Transferring balances between credit cards can be a way to lower your minimum payments or to get a lower interest rate. When you do this, you’re actually paying off one debt and incurring a new debt. If you don’t have the present intention to pay the new debt (and if the creditor can prove you didn’t), that new debt could be found to have been fraudulently incurred, which would mean you couldn’t get the debt discharged in a bankruptcy.
Try to avoid using so-called “convenience checks” or other ways of borrowing on the new credit card to pay off the old cards. These “checks” are treated like cash advances. Cash advances within 60 days of a bankruptcy filing are presumed to have been obtained by fraud. Some bankruptcy courts have looked to see how the proceeds from the “check” were spent. These courts have then determined that obtaining cash in order to transfer balances is not fraudulent. There’s no guarantee that every bankruptcy court would reach the same result, however. Plus, you would have to carry the burden of proof to show that you intended to pay off the amount of the advance.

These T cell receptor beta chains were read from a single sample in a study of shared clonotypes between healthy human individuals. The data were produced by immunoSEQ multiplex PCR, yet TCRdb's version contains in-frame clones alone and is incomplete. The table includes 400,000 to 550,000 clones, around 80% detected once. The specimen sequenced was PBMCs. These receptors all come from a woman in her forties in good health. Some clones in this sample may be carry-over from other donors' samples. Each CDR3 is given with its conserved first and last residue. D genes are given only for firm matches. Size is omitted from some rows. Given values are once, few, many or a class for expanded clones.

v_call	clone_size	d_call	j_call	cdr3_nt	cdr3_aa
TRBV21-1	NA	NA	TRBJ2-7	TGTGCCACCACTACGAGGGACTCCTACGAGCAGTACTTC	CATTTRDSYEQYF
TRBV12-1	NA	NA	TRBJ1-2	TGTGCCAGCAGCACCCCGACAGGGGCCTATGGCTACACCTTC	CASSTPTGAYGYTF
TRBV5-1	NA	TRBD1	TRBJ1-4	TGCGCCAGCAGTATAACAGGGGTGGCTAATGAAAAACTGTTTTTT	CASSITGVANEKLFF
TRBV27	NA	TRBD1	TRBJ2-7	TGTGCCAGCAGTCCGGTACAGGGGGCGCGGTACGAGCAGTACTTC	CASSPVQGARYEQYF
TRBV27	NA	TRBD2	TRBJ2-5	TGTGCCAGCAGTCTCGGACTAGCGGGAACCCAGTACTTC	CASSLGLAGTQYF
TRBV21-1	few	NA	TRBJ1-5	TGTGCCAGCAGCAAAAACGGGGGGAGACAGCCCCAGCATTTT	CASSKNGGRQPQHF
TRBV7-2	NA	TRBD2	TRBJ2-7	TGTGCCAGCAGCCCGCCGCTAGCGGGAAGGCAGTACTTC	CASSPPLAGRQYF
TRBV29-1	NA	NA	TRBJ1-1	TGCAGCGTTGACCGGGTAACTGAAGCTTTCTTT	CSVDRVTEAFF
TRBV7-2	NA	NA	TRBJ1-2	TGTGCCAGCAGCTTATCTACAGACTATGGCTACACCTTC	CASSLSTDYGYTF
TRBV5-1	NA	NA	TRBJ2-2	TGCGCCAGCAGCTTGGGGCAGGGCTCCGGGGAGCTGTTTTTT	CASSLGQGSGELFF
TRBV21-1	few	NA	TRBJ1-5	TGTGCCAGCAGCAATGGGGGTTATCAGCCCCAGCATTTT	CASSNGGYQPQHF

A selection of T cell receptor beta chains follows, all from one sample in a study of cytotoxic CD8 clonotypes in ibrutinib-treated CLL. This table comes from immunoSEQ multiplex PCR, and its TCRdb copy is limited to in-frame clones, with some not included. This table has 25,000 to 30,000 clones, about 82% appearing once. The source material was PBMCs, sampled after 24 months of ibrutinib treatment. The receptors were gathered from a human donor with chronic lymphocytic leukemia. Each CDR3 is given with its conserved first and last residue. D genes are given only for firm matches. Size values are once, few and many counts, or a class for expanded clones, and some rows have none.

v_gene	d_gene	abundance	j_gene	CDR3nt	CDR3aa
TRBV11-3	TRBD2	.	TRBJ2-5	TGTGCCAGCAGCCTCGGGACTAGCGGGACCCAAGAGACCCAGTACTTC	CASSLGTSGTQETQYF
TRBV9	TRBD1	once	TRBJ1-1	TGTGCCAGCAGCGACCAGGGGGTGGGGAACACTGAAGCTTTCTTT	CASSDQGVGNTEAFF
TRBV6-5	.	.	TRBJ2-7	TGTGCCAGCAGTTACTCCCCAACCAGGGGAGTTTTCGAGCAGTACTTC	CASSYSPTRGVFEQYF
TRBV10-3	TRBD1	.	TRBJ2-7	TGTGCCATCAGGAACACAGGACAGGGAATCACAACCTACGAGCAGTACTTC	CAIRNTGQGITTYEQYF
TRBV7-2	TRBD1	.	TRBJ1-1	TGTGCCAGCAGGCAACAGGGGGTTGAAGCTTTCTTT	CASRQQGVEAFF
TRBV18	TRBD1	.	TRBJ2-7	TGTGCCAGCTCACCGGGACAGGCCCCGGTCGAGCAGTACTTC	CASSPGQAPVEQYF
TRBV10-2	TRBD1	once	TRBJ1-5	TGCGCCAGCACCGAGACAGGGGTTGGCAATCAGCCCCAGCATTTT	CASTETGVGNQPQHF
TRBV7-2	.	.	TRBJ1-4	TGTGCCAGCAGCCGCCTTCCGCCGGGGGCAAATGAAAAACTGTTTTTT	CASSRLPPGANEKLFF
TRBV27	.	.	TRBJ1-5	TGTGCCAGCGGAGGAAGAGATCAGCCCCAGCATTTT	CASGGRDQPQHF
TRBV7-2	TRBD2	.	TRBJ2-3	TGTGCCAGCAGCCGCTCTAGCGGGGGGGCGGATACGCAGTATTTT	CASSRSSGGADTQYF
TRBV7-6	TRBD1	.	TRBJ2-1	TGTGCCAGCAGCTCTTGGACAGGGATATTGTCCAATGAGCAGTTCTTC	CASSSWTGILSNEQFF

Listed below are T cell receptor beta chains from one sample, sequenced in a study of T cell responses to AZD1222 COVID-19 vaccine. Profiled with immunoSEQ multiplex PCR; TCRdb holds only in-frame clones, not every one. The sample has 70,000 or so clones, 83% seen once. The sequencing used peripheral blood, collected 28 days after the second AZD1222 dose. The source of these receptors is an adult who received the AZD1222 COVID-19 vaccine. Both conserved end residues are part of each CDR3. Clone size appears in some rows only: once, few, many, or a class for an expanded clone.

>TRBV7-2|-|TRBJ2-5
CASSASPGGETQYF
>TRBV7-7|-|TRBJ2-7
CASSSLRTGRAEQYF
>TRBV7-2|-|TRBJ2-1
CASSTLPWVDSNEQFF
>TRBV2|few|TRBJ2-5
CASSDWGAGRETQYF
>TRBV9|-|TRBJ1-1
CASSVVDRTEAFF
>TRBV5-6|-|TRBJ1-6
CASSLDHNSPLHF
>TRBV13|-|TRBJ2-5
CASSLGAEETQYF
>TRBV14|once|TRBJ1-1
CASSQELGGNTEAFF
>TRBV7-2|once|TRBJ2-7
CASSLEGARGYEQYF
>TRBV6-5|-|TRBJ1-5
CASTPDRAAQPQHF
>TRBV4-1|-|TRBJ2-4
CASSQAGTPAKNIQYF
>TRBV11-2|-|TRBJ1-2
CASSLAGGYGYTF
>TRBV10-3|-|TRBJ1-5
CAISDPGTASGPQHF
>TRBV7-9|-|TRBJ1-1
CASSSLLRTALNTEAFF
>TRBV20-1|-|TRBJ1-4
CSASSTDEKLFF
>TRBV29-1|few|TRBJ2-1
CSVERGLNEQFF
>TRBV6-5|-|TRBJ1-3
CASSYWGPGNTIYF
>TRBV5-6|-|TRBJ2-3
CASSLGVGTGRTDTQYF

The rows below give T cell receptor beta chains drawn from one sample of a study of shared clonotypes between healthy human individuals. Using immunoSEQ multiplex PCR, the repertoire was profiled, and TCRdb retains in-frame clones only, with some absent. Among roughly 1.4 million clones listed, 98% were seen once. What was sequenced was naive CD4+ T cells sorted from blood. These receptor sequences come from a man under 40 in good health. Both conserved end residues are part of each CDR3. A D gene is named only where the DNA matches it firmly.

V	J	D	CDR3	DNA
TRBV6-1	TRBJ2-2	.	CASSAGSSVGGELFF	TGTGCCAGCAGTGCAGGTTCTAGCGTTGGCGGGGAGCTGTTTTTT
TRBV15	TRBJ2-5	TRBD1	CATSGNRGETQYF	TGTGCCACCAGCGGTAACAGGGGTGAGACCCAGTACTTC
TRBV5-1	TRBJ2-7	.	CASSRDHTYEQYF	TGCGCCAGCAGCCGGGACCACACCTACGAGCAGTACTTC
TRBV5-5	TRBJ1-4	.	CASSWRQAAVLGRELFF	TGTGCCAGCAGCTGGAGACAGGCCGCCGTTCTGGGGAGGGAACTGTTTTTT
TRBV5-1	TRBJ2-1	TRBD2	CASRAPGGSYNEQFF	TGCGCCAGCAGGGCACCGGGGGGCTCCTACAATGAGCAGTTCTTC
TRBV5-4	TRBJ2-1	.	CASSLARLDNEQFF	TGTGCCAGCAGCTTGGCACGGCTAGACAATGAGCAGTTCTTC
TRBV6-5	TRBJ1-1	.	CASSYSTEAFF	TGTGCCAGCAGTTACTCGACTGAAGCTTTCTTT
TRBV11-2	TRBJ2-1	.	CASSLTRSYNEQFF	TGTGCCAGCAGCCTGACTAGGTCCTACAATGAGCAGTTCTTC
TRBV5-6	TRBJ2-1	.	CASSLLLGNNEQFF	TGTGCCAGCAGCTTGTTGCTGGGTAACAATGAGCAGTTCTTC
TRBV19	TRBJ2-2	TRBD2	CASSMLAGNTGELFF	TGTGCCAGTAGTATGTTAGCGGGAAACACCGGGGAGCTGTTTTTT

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Balance Transfer Cards 101: Everything You Need to Know
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How does a balance transfer work, and should you do it? Now whatever I tell you ...